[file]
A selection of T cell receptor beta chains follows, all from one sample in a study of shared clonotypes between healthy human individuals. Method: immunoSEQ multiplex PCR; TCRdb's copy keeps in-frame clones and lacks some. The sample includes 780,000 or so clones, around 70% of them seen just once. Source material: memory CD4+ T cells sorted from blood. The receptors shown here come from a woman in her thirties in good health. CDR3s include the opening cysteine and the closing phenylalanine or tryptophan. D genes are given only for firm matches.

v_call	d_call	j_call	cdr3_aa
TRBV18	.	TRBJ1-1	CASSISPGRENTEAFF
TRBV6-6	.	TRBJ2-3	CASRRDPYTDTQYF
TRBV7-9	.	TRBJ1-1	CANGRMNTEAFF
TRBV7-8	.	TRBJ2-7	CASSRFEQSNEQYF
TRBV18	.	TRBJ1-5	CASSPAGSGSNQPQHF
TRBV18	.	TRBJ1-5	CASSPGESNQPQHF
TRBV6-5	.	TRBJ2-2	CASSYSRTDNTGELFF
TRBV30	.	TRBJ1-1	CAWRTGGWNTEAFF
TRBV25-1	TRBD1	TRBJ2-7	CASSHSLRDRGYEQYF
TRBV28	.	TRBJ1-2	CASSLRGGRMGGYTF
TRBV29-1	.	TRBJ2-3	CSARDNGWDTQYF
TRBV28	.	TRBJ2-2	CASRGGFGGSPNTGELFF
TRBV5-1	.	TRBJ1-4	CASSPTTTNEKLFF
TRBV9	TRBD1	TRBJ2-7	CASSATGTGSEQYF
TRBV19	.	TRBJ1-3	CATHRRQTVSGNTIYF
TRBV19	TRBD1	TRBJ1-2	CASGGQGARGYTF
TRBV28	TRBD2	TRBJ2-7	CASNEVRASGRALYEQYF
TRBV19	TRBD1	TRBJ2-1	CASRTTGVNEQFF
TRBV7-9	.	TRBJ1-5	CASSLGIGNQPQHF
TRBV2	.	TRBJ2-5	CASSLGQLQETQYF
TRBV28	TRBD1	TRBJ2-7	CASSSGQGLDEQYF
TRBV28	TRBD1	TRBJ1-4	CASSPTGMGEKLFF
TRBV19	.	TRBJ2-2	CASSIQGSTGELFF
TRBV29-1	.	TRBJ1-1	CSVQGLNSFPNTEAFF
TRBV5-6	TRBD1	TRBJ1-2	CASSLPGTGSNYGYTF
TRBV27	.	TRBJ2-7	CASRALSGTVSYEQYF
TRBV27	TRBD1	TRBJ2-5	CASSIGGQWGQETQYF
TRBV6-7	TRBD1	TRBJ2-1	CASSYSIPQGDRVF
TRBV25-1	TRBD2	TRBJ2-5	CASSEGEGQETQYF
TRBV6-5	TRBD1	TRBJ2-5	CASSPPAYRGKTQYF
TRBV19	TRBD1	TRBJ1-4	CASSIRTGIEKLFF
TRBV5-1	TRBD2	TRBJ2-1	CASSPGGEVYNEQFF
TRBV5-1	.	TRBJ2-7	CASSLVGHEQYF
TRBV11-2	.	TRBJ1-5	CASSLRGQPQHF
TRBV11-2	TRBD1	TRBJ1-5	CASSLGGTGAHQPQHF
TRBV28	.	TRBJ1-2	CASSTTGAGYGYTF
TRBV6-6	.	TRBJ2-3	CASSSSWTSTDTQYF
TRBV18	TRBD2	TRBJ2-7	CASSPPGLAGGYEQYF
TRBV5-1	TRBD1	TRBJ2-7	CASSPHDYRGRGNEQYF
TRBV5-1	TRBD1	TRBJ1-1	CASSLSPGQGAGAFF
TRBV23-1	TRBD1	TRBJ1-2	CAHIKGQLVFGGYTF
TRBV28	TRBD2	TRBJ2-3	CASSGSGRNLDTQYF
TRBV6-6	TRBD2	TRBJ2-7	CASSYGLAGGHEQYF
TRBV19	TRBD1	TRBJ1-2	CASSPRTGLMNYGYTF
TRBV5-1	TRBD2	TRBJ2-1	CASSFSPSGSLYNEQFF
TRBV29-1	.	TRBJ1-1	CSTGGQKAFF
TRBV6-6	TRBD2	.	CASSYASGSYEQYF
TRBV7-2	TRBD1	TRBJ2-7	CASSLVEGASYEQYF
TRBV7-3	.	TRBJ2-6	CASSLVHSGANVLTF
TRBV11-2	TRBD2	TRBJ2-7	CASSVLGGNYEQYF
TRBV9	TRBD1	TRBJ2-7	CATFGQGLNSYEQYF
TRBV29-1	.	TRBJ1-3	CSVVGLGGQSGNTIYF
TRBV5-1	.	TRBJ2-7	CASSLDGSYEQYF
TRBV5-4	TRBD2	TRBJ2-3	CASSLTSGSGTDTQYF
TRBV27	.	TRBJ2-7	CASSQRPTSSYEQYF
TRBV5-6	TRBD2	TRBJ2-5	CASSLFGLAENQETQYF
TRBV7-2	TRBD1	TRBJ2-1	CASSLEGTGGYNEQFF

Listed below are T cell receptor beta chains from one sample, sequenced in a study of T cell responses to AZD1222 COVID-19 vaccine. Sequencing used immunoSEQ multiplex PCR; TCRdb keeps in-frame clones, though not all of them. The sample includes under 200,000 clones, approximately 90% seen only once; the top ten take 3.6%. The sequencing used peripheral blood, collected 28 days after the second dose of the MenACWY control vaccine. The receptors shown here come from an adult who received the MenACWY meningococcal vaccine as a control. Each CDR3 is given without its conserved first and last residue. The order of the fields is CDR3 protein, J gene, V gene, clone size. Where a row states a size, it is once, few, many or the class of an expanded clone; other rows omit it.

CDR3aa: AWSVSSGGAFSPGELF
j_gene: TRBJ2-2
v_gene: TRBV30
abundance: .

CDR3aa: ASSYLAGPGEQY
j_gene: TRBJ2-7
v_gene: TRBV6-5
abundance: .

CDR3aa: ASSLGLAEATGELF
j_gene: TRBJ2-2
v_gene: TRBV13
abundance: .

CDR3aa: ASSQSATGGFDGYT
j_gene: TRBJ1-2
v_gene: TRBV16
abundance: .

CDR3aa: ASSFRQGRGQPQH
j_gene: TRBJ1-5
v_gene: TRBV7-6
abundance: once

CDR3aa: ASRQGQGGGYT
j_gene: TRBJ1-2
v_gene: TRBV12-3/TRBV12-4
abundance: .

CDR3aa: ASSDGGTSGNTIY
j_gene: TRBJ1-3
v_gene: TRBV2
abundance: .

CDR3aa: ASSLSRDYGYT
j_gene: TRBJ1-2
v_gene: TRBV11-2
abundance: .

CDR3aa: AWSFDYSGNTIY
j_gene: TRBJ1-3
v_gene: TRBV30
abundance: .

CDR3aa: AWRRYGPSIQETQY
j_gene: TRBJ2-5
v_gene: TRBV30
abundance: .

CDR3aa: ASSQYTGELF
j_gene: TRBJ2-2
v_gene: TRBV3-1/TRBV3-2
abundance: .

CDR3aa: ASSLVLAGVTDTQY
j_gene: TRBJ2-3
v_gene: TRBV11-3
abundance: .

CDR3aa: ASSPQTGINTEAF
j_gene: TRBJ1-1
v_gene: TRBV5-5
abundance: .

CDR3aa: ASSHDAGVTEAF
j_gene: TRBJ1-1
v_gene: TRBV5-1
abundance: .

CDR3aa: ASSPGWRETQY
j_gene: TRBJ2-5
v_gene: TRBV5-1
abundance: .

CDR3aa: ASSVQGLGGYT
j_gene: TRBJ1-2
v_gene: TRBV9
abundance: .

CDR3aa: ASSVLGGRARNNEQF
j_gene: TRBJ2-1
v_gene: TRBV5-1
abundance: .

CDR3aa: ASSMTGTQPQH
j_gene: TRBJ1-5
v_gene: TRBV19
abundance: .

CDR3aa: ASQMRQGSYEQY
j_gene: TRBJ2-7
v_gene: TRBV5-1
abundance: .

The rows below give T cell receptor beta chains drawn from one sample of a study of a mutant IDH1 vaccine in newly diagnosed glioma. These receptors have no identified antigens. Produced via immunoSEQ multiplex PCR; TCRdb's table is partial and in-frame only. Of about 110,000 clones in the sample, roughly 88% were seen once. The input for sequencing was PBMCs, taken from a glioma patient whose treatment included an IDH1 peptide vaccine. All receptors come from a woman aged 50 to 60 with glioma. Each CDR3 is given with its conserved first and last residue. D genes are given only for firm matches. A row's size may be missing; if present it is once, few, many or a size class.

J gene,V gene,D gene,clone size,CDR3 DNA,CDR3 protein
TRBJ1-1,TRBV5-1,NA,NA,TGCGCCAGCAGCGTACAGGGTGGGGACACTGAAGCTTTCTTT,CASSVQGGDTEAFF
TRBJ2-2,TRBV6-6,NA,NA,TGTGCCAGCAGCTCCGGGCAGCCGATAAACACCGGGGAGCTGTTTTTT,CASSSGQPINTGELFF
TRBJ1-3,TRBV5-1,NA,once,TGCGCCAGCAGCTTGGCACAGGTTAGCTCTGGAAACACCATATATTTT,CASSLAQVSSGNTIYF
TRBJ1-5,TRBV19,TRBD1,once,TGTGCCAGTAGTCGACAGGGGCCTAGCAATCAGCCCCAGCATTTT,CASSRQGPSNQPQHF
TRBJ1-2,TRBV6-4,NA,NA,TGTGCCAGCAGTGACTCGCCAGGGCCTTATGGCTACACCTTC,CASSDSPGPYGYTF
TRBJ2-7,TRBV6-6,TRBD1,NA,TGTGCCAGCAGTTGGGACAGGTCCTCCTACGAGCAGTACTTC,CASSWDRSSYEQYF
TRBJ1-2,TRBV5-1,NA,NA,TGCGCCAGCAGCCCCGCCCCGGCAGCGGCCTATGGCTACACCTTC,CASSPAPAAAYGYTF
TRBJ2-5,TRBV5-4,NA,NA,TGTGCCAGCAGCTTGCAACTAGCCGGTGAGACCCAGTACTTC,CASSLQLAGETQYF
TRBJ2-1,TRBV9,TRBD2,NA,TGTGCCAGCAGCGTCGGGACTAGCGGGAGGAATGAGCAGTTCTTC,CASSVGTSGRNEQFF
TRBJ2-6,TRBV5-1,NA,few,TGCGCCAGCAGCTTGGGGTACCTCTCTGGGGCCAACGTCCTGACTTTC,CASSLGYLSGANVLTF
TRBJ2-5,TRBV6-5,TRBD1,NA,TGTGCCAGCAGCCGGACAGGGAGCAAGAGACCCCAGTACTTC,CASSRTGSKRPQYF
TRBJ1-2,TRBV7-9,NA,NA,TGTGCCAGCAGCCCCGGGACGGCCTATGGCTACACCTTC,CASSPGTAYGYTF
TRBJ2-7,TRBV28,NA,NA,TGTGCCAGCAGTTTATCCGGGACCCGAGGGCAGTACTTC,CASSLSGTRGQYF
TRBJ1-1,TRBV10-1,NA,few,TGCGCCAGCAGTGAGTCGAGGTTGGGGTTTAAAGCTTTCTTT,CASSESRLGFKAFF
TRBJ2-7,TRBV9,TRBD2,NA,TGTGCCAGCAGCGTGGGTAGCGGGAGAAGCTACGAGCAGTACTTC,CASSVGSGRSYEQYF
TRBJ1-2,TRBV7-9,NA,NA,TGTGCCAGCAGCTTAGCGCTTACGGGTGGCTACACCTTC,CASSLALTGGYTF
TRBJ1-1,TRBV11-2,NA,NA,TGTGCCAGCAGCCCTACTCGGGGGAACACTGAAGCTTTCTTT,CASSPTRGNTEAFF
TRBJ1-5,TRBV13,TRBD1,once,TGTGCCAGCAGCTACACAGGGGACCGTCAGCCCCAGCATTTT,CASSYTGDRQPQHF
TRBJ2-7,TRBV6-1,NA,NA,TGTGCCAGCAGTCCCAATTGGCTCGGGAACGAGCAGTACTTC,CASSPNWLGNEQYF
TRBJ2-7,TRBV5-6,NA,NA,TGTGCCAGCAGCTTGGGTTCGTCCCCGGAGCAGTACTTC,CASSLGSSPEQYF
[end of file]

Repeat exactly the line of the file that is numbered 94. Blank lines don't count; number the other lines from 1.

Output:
j_gene: TRBJ1-3